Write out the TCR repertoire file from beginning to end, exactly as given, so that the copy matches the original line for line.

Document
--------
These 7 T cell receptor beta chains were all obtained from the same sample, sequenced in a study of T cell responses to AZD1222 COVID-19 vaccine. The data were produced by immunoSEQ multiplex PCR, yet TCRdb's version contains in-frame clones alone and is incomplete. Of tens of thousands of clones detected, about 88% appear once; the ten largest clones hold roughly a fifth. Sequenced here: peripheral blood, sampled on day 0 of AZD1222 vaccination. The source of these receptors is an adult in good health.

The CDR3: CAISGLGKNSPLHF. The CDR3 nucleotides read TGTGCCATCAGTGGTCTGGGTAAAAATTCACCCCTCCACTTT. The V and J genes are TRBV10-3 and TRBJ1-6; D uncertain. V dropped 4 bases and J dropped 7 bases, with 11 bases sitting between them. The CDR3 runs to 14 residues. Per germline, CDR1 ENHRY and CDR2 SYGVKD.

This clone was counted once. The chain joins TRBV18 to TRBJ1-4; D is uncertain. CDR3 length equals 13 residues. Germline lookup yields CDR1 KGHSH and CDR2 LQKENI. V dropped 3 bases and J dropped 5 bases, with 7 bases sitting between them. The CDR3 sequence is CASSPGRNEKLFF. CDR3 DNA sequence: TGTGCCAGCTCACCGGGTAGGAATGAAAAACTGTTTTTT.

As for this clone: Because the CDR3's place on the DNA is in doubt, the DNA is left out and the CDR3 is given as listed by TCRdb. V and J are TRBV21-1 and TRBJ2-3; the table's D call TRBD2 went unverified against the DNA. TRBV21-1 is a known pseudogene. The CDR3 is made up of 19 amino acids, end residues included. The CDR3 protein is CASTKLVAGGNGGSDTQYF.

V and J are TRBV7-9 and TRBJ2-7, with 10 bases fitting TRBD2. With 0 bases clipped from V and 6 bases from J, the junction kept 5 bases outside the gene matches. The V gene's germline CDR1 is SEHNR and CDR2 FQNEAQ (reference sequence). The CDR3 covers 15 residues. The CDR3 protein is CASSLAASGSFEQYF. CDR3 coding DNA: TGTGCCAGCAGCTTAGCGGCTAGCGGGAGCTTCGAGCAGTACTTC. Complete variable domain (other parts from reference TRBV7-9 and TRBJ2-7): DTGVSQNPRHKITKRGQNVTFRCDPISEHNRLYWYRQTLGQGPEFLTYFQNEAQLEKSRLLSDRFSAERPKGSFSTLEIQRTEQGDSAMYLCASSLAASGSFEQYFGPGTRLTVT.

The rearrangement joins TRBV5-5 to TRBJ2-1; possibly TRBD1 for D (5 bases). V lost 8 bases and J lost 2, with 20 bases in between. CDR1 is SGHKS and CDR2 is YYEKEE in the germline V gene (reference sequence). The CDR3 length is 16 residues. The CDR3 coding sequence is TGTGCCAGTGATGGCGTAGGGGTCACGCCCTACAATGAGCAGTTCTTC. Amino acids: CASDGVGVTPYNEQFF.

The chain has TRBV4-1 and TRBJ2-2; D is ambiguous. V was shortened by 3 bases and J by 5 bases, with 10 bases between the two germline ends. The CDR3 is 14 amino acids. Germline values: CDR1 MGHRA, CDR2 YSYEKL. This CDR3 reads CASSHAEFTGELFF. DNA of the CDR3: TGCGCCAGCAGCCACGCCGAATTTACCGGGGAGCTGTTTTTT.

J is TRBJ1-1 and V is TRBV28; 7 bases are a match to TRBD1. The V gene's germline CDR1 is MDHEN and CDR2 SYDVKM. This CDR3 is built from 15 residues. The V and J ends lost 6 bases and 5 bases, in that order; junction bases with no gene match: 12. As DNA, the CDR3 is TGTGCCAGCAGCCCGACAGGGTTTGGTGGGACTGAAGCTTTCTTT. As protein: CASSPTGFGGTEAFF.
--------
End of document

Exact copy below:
These 7 T cell receptor beta chains were all obtained from the same sample, sequenced in a study of T cell responses to AZD1222 COVID-19 vaccine. The data were produced by immunoSEQ multiplex PCR, yet TCRdb's version contains in-frame clones alone and is incomplete. Of tens of thousands of clones detected, about 88% appear once; the ten largest clones hold roughly a fifth. Sequenced here: peripheral blood, sampled on day 0 of AZD1222 vaccination. The source of these receptors is an adult in good health.

The CDR3: CAISGLGKNSPLHF. The CDR3 nucleotides read TGTGCCATCAGTGGTCTGGGTAAAAATTCACCCCTCCACTTT. The V and J genes are TRBV10-3 and TRBJ1-6; D uncertain. V dropped 4 bases and J dropped 7 bases, with 11 bases sitting between them. The CDR3 runs to 14 residues. Per germline, CDR1 ENHRY and CDR2 SYGVKD.

This clone was counted once. The chain joins TRBV18 to TRBJ1-4; D is uncertain. CDR3 length equals 13 residues. Germline lookup yields CDR1 KGHSH and CDR2 LQKENI. V dropped 3 bases and J dropped 5 bases, with 7 bases sitting between them. The CDR3 sequence is CASSPGRNEKLFF. CDR3 DNA sequence: TGTGCCAGCTCACCGGGTAGGAATGAAAAACTGTTTTTT.

As for this clone: Because the CDR3's place on the DNA is in doubt, the DNA is left out and the CDR3 is given as listed by TCRdb. V and J are TRBV21-1 and TRBJ2-3; the table's D call TRBD2 went unverified against the DNA. TRBV21-1 is a known pseudogene. The CDR3 is made up of 19 amino acids, end residues included. The CDR3 protein is CASTKLVAGGNGGSDTQYF.

V and J are TRBV7-9 and TRBJ2-7, with 10 bases fitting TRBD2. With 0 bases clipped from V and 6 bases from J, the junction kept 5 bases outside the gene matches. The V gene's germline CDR1 is SEHNR and CDR2 FQNEAQ (reference sequence). The CDR3 covers 15 residues. The CDR3 protein is CASSLAASGSFEQYF. CDR3 coding DNA: TGTGCCAGCAGCTTAGCGGCTAGCGGGAGCTTCGAGCAGTACTTC. Complete variable domain (other parts from reference TRBV7-9 and TRBJ2-7): DTGVSQNPRHKITKRGQNVTFRCDPISEHNRLYWYRQTLGQGPEFLTYFQNEAQLEKSRLLSDRFSAERPKGSFSTLEIQRTEQGDSAMYLCASSLAASGSFEQYFGPGTRLTVT.

The rearrangement joins TRBV5-5 to TRBJ2-1; possibly TRBD1 for D (5 bases). V lost 8 bases and J lost 2, with 20 bases in between. CDR1 is SGHKS and CDR2 is YYEKEE in the germline V gene (reference sequence). The CDR3 length is 16 residues. The CDR3 coding sequence is TGTGCCAGTGATGGCGTAGGGGTCACGCCCTACAATGAGCAGTTCTTC. Amino acids: CASDGVGVTPYNEQFF.

The chain has TRBV4-1 and TRBJ2-2; D is ambiguous. V was shortened by 3 bases and J by 5 bases, with 10 bases between the two germline ends. The CDR3 is 14 amino acids. Germline values: CDR1 MGHRA, CDR2 YSYEKL. This CDR3 reads CASSHAEFTGELFF. DNA of the CDR3: TGCGCCAGCAGCCACGCCGAATTTACCGGGGAGCTGTTTTTT.

J is TRBJ1-1 and V is TRBV28; 7 bases are a match to TRBD1. The V gene's germline CDR1 is MDHEN and CDR2 SYDVKM. This CDR3 is built from 15 residues. The V and J ends lost 6 bases and 5 bases, in that order; junction bases with no gene match: 12. As DNA, the CDR3 is TGTGCCAGCAGCCCGACAGGGTTTGGTGGGACTGAAGCTTTCTTT. As protein: CASSPTGFGGTEAFF.